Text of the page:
Bloody Stool in Dachshunds – Why and What to do?

Blood in the stool can be from various causes. It is important to identify the color of the blood. Bright red blood in the feces is hematochezia. This is an indication of bleeding in the lower intestines. If the blood color is dark, or the feces is black, this is melena and is an indication of problems in the upper digestion system and is potentially much more serious.

red blood in the dog feces


The presence of hematochezia may be symptomatic of either a minor problem or a potentially serious problem in your dachshund. One occurrence of hematochezia may be a minor and transient event. Repeated or persistent hematochezia is more serious and should not be ignored.

General Causes of Hematochezia

  • Infectious agents, such as bacteria, protozoa, viruses, and intestinal parasites
  • Dietary intolerance/allergy/indiscretion
  • Cancer (neoplasia) of the lower bowel
  • Polyps (benign masses) in the colon or rectum
  • Inflammatory bowel diseases, such as colitis
  • Trauma to the lower bowel or anal area
  • Clotting disorders (coagulopathy)
  • Intussusception (the telescoping of one part of the bowel into another)
  • Miscellaneous diseases of the anus, rectum, and colon

What to Watch For

  • Bright red blood in the feces
  • Possible straining to defecate as if constipated
  • Increased number of bowel movements
  • Possible other systemic signs of illness, such as excessive drinking, urinating, vomiting and diarrhea, lethargy, poor appetite, weight loss
  • Your dachshund may not have any other clinical signs

If your dachshund has symptoms of hematochezia the following diagnostic tests may be required by a vet: rectal examination, complete blood count (CBC— requires a blood withdrawal), completion of a biochemical profile, urinalysis, examination of fecal matter, coagulation profile, abdominal X-rays (radiographs), abdominal ultrasound, or a colonoscopy.


Melena usually indicates the presence of significant upper gastrointestinal problems, although occasionally other diseases (such as clotting disorders, ingestion of blood, etc.) unrelated to the gastrointestinal tract may present with melena.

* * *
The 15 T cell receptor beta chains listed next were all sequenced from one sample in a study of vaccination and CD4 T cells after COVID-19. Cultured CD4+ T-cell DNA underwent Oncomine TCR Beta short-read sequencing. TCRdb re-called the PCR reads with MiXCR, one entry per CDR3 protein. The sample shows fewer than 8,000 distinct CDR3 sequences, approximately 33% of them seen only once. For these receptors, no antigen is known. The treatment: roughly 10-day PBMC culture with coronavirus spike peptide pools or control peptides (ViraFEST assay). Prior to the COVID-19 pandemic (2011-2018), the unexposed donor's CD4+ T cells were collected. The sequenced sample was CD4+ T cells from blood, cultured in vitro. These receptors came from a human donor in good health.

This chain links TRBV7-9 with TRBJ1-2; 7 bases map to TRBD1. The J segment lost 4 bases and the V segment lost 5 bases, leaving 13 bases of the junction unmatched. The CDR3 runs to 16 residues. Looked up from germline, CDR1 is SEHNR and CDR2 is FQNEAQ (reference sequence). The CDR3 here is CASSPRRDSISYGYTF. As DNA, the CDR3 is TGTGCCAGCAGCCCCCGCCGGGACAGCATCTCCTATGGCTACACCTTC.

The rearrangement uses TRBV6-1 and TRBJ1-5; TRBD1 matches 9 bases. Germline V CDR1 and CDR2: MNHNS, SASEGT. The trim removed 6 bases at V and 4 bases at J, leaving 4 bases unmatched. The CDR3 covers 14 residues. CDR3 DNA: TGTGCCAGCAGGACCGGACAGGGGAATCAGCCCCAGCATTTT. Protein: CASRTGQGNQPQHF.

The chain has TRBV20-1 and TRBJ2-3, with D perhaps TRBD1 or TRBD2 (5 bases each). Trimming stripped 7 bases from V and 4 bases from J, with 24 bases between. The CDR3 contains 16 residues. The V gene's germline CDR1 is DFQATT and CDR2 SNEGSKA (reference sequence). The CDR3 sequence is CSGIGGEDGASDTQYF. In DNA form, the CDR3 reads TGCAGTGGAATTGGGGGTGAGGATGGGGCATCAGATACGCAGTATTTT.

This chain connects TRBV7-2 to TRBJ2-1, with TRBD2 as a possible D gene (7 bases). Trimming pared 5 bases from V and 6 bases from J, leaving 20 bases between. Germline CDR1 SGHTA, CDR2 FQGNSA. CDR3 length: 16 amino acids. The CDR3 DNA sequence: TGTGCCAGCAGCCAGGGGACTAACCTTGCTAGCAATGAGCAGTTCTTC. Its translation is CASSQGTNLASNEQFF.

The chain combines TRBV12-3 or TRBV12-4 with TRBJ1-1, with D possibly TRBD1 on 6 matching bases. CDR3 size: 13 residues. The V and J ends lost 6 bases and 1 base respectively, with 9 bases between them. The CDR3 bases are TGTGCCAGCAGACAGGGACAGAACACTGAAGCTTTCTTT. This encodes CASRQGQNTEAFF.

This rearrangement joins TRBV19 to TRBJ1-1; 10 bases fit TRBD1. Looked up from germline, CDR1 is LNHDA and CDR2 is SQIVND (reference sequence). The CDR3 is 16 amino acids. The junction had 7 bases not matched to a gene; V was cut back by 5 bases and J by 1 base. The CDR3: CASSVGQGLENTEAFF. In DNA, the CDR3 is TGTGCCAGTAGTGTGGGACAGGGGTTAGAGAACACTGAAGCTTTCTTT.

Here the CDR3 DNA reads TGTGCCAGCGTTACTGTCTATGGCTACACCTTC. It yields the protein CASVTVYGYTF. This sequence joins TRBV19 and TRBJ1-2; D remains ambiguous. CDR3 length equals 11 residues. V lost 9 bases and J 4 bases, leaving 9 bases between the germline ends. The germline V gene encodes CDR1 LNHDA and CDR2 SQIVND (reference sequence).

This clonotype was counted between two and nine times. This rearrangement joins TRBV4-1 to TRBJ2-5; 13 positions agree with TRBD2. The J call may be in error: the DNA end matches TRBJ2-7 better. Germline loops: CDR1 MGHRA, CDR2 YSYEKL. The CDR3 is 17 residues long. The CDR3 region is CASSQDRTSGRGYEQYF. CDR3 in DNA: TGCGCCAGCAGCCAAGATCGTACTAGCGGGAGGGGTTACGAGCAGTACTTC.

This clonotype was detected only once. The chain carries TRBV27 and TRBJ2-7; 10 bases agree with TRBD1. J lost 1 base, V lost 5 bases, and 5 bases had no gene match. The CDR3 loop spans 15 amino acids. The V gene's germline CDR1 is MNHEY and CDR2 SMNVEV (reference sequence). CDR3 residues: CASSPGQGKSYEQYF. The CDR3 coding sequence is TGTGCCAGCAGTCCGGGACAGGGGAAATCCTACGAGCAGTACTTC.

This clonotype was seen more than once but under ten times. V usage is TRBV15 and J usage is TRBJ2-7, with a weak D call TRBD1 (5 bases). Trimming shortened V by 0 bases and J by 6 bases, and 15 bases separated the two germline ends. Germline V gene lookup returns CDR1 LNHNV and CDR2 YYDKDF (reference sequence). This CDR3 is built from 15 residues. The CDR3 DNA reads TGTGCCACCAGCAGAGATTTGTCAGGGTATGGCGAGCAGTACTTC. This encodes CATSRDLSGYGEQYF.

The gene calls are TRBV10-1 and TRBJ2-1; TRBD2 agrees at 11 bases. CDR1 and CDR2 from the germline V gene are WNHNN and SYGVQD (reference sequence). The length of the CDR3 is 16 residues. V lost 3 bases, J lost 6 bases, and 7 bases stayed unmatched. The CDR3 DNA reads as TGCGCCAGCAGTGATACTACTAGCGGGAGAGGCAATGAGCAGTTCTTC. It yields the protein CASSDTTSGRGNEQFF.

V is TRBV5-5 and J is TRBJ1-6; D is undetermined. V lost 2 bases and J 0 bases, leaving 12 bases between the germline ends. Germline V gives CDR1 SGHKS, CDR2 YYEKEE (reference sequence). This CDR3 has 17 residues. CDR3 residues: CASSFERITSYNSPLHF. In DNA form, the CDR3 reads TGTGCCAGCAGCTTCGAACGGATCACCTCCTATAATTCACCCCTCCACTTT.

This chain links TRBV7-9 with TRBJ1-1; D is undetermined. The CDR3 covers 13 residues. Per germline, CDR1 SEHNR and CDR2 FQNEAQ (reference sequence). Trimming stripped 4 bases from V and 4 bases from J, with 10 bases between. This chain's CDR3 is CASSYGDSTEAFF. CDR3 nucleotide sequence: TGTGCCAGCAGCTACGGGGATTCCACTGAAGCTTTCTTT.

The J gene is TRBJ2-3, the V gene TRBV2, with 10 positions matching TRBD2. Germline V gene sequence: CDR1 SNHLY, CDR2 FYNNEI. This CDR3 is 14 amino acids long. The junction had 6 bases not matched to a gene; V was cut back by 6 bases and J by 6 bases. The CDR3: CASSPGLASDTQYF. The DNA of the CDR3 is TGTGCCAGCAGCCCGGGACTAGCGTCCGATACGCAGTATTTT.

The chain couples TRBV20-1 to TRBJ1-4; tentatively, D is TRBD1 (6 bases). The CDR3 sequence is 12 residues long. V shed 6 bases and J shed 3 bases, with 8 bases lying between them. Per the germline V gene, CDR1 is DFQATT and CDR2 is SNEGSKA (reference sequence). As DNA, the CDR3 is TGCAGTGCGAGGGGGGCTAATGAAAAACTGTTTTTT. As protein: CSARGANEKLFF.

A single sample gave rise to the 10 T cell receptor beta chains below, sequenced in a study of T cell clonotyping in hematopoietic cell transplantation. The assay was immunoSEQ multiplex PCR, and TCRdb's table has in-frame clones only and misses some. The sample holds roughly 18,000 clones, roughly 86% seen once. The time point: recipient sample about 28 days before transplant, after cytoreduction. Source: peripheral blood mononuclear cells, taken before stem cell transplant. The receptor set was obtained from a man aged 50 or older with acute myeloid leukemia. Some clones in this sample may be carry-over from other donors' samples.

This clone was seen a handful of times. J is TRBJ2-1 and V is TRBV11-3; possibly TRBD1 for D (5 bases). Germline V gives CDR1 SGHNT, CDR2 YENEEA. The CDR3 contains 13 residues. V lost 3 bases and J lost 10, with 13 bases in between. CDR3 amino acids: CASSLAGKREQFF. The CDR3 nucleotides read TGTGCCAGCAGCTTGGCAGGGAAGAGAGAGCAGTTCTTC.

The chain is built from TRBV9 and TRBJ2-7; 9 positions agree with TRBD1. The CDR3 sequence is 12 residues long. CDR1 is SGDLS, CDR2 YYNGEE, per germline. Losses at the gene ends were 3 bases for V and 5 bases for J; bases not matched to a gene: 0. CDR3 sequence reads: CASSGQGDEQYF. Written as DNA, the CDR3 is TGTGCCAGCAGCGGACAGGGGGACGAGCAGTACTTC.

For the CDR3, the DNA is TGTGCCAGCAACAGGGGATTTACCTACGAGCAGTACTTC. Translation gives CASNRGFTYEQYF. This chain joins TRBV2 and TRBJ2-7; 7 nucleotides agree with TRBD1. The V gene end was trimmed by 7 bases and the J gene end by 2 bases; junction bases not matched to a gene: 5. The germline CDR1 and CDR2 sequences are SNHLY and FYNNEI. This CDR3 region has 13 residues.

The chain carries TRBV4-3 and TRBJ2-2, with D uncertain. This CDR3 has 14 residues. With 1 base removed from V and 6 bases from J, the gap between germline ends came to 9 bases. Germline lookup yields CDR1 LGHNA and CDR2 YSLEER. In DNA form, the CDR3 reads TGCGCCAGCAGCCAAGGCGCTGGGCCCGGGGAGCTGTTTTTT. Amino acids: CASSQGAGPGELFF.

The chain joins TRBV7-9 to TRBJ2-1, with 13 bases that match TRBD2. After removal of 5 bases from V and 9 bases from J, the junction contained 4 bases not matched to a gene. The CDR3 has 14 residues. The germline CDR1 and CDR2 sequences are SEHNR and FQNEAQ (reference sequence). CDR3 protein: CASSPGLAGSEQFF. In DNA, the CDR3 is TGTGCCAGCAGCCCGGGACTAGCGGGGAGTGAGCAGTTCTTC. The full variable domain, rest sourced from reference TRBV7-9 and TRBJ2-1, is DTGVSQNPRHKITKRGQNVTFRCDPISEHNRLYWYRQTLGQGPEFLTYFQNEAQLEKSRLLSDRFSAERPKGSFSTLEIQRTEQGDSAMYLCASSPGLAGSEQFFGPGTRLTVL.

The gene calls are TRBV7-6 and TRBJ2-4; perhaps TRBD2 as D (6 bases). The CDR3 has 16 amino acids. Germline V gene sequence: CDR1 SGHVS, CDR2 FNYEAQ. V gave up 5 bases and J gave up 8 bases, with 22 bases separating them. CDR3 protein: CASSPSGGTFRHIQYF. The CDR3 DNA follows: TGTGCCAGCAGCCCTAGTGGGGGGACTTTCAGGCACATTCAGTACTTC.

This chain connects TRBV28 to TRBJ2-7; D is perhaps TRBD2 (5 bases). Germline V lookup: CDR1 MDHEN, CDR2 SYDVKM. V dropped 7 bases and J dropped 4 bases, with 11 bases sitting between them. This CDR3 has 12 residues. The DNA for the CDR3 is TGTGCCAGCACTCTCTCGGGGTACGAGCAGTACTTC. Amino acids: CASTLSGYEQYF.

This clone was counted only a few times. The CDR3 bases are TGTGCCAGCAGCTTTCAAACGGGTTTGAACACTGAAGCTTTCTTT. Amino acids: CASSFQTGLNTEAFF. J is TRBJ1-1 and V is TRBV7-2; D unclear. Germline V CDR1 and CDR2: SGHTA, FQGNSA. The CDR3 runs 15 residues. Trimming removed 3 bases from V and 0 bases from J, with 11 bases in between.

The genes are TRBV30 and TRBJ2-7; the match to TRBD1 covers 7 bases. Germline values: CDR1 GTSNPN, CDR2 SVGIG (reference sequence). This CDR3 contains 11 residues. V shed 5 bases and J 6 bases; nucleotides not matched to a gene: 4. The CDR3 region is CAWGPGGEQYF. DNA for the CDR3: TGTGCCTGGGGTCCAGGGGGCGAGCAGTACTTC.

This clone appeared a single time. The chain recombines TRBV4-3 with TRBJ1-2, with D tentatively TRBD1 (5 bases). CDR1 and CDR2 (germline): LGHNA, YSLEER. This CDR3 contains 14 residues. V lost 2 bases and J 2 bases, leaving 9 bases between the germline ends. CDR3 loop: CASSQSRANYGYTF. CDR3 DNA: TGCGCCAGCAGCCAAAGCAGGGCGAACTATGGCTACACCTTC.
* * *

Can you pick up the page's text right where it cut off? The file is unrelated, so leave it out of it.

Melena is usually the result of bleeding in the upper gastrointestinal tract (esophagus, stomach, or small intestine). As the blood moves through the gastrointestinal tract, it is digested by normal digestive juices. The digested blood appears black or tarries in the bowel movements. Melena also can be caused by digestion of blood from other sources such as swallowing blood from the mouth or blood coughed up from the lungs and licking blood from a wound.

The classic appearance of melena is black, shiny, sticky, foul-smelling feces with a tarry consistency. Melena may be seen as the only clinical sign, although other systemic signs often accompany it.

A careful history and thorough physical examination of dachshunds exhibiting this disease are essential. The presence of melena generally warrants hospitalization, extensive diagnostic testing, and supportive care. It is best to determine the underlying cause and treat the specific problem.

The causes of the bleeding that leads to melena may include:

  • Ulcers of the stomach or upper small intestine (bleeding ulcers)
  • Inflammation of the stomach or intestinal tract
  • Cancer
  • Infections (usually fungal or parasitic infections)
  • Foreign body in the gastrointestinal tract
  • Ingestion of certain medications, especially steroids or NSAIDs (non-steroidal anti-inflammatory drugs) used to treat arthritis; some human or veterinary NSAIDs include aspirin, carprofen, etodolac, or ibuprofen Note: animals are very sensitive to human, “over the counter” nonprescription NSAIDS (such as ibuprofen); always check with your veterinarian prior to giving your pet any human medications.
  • Kidney failure
  • Liver disease
  • Inflammation of the pancreas
  • Lesions of the nose or mouth cavities
  • Abnormalities in blood clotting

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